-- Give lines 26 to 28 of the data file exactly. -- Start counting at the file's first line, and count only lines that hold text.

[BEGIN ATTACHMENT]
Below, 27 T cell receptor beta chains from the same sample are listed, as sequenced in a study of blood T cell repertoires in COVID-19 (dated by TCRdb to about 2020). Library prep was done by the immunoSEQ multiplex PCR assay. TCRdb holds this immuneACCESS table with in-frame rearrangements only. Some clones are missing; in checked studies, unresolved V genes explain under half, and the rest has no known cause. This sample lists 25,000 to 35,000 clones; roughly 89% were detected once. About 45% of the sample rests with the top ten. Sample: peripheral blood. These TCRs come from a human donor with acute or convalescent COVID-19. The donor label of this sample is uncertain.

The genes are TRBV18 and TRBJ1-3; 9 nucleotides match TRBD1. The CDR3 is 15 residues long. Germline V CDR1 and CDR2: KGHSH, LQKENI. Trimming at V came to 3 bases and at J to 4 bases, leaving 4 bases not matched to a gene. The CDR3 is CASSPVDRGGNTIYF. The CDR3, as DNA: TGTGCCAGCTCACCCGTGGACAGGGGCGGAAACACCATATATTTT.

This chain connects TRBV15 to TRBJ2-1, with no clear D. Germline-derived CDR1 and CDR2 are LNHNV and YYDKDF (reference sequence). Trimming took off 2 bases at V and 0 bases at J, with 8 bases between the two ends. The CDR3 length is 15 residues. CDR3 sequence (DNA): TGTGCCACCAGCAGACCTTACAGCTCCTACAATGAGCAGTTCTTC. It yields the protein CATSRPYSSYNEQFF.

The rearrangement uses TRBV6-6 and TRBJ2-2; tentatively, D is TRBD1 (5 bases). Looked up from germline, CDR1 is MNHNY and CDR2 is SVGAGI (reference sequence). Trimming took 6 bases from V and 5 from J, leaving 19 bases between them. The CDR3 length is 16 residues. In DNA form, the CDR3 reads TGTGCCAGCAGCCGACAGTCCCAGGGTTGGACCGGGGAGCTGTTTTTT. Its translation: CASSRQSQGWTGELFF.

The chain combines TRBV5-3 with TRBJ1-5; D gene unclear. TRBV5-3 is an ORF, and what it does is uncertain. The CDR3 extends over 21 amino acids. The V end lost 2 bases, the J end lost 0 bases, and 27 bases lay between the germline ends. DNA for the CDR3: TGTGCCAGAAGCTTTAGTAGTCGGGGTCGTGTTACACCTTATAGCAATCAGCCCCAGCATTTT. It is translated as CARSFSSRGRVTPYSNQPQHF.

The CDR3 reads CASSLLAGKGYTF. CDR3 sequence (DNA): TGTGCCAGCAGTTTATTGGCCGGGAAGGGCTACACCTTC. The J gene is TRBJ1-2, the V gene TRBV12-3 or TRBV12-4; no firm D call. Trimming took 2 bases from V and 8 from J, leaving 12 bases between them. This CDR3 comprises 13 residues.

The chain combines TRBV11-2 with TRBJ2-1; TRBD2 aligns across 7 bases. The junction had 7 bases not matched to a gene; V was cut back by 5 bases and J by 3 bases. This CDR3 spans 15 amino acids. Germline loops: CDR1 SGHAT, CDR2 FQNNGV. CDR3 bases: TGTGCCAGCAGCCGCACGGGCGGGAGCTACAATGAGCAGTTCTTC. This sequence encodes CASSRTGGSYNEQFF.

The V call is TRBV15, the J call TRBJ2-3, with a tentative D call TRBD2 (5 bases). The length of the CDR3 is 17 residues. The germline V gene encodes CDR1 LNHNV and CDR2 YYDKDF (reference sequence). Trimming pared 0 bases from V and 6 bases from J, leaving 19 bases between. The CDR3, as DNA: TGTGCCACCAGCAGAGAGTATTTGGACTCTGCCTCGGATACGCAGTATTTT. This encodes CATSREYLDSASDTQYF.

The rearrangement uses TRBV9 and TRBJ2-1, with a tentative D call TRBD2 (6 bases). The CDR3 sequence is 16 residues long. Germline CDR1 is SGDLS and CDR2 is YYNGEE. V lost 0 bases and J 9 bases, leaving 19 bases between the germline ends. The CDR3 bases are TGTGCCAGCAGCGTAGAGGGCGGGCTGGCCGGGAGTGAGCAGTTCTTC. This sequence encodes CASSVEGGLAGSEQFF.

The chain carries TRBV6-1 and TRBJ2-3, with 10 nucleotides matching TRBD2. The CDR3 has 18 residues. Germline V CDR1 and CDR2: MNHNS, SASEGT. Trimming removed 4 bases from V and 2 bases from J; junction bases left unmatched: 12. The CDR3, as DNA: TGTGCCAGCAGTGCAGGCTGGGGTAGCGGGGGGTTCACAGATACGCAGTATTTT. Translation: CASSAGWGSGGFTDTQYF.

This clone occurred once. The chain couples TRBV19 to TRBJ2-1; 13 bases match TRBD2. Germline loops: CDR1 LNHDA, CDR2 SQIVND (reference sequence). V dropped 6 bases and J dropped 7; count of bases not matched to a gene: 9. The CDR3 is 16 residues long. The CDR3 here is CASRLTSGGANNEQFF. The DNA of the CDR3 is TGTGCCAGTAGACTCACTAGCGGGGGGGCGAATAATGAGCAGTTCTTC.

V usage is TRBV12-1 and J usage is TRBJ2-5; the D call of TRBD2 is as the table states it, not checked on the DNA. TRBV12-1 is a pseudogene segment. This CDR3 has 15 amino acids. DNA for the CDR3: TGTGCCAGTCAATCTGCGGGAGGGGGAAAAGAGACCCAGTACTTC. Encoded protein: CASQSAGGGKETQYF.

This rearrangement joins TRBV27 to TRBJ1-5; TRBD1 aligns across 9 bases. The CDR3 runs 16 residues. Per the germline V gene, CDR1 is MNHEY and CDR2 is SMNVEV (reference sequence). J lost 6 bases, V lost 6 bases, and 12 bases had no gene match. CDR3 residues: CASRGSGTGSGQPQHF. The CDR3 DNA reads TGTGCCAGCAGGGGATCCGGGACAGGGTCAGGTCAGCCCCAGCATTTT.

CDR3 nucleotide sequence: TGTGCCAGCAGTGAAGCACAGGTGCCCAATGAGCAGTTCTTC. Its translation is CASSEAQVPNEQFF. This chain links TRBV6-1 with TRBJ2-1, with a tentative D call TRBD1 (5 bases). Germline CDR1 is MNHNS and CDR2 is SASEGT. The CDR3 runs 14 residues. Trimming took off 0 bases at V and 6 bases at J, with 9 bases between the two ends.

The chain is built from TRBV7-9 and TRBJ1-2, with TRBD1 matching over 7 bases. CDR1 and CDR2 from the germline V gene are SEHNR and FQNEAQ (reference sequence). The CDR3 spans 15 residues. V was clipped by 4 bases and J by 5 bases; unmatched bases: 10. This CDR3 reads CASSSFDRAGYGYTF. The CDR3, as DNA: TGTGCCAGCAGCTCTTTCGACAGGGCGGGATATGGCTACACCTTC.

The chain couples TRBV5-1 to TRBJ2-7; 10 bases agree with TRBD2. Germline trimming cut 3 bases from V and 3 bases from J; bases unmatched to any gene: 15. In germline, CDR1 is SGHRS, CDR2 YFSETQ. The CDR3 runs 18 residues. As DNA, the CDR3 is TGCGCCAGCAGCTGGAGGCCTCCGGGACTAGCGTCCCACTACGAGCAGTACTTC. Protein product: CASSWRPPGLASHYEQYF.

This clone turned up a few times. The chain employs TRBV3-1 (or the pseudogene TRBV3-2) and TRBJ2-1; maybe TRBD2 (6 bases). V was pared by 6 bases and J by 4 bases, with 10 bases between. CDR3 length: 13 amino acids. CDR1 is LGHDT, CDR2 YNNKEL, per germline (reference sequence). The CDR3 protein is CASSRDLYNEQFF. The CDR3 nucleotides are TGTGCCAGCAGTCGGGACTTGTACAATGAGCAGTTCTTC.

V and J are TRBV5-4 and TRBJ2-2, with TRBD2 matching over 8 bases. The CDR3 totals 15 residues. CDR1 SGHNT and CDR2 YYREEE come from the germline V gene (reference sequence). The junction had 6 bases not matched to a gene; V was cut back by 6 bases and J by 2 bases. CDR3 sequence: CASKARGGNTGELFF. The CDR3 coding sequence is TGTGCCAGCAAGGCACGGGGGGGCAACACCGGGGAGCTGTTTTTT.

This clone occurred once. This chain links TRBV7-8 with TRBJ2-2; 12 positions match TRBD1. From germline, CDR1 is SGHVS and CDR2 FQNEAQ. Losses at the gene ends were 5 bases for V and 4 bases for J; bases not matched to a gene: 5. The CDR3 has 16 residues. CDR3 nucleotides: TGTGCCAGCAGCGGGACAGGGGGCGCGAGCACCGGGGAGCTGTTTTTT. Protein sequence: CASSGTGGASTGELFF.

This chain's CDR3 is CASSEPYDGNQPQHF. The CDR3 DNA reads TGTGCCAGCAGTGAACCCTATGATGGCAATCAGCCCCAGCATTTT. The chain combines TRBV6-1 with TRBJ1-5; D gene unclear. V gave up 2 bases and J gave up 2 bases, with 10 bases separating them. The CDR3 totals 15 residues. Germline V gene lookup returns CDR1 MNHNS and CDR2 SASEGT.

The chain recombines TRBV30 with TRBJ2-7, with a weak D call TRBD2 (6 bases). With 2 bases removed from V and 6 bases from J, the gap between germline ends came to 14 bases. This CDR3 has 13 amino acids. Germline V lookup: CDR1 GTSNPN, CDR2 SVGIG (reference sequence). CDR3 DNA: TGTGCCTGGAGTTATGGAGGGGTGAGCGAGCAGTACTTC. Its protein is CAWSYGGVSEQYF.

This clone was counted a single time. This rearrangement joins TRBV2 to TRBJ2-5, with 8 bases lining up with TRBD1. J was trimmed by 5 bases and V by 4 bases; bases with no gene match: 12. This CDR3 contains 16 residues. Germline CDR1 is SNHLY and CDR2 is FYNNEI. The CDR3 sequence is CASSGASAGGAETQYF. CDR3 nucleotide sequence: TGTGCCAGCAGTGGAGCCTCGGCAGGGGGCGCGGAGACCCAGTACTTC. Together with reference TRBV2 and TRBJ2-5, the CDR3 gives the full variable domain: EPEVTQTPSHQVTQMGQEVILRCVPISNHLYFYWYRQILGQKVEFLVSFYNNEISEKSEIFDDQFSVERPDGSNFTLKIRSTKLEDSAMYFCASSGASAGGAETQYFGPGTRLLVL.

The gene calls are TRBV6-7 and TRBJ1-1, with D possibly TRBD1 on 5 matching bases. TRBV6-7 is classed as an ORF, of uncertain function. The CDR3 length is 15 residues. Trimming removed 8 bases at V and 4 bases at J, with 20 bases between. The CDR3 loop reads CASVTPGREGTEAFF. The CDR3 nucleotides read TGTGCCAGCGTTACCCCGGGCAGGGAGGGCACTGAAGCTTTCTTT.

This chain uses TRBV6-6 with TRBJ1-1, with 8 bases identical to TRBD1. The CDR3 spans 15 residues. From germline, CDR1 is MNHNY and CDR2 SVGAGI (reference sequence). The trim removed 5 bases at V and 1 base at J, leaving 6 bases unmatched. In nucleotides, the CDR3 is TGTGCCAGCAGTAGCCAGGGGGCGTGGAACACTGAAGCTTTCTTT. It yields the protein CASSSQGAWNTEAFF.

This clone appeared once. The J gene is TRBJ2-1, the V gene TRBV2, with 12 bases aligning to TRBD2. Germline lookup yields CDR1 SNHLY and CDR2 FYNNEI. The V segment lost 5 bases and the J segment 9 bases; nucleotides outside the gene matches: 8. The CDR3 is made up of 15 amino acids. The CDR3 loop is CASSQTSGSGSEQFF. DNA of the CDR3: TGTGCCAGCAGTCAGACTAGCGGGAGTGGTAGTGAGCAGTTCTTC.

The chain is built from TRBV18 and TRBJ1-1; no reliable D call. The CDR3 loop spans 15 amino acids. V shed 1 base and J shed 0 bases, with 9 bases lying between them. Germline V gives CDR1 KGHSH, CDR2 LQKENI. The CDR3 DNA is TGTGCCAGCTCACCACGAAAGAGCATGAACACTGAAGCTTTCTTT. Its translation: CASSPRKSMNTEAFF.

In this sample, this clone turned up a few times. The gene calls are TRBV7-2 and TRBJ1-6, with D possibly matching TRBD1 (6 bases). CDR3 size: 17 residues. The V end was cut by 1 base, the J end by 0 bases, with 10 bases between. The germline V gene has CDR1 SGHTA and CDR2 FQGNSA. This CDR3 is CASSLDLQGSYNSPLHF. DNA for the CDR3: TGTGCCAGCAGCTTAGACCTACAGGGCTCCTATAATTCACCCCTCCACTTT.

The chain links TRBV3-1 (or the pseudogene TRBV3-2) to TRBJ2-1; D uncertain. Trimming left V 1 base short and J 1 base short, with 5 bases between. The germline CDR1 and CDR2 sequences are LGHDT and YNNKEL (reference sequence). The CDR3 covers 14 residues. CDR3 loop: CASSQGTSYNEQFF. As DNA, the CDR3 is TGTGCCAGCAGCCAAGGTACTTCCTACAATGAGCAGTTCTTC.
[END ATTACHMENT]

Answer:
The chain is built from TRBV18 and TRBJ1-1; no reliable D call. The CDR3 loop spans 15 amino acids. V shed 1 base and J shed 0 bases, with 9 bases lying between them. Germline V gives CDR1 KGHSH, CDR2 LQKENI. The CDR3 DNA is TGTGCCAGCTCACCACGAAAGAGCATGAACACTGAAGCTTTCTTT. Its translation: CASSPRKSMNTEAFF.

In this sample, this clone turned up a few times. The gene calls are TRBV7-2 and TRBJ1-6, with D possibly matching TRBD1 (6 bases). CDR3 size: 17 residues. The V end was cut by 1 base, the J end by 0 bases, with 10 bases between. The germline V gene has CDR1 SGHTA and CDR2 FQGNSA. This CDR3 is CASSLDLQGSYNSPLHF. DNA for the CDR3: TGTGCCAGCAGCTTAGACCTACAGGGCTCCTATAATTCACCCCTCCACTTT.

The chain links TRBV3-1 (or the pseudogene TRBV3-2) to TRBJ2-1; D uncertain. Trimming left V 1 base short and J 1 base short, with 5 bases between. The germline CDR1 and CDR2 sequences are LGHDT and YNNKEL (reference sequence). The CDR3 covers 14 residues. CDR3 loop: CASSQGTSYNEQFF. As DNA, the CDR3 is TGTGCCAGCAGCCAAGGTACTTCCTACAATGAGCAGTTCTTC.